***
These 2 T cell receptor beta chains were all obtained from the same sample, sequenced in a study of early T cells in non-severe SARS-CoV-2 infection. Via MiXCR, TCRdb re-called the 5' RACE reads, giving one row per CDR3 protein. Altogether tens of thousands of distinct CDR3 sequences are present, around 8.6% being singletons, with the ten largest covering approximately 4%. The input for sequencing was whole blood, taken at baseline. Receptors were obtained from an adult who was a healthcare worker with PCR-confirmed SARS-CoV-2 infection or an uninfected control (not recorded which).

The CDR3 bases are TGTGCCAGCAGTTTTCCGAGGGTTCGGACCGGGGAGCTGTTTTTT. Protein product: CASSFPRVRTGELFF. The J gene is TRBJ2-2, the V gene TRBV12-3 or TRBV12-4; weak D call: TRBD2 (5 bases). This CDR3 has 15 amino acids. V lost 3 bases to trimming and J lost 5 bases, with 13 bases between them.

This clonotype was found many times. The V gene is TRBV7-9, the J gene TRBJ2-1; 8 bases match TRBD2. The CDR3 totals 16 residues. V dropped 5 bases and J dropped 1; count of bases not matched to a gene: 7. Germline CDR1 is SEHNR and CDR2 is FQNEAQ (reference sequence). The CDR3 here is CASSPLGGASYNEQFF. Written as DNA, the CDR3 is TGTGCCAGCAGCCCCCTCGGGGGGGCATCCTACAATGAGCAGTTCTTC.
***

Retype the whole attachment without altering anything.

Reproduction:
These 2 T cell receptor beta chains were all obtained from the same sample, sequenced in a study of early T cells in non-severe SARS-CoV-2 infection. Via MiXCR, TCRdb re-called the 5' RACE reads, giving one row per CDR3 protein. Altogether tens of thousands of distinct CDR3 sequences are present, around 8.6% being singletons, with the ten largest covering approximately 4%. The input for sequencing was whole blood, taken at baseline. Receptors were obtained from an adult who was a healthcare worker with PCR-confirmed SARS-CoV-2 infection or an uninfected control (not recorded which).

The CDR3 bases are TGTGCCAGCAGTTTTCCGAGGGTTCGGACCGGGGAGCTGTTTTTT. Protein product: CASSFPRVRTGELFF. The J gene is TRBJ2-2, the V gene TRBV12-3 or TRBV12-4; weak D call: TRBD2 (5 bases). This CDR3 has 15 amino acids. V lost 3 bases to trimming and J lost 5 bases, with 13 bases between them.

This clonotype was found many times. The V gene is TRBV7-9, the J gene TRBJ2-1; 8 bases match TRBD2. The CDR3 totals 16 residues. V dropped 5 bases and J dropped 1; count of bases not matched to a gene: 7. Germline CDR1 is SEHNR and CDR2 is FQNEAQ (reference sequence). The CDR3 here is CASSPLGGASYNEQFF. Written as DNA, the CDR3 is TGTGCCAGCAGCCCCCTCGGGGGGGCATCCTACAATGAGCAGTTCTTC.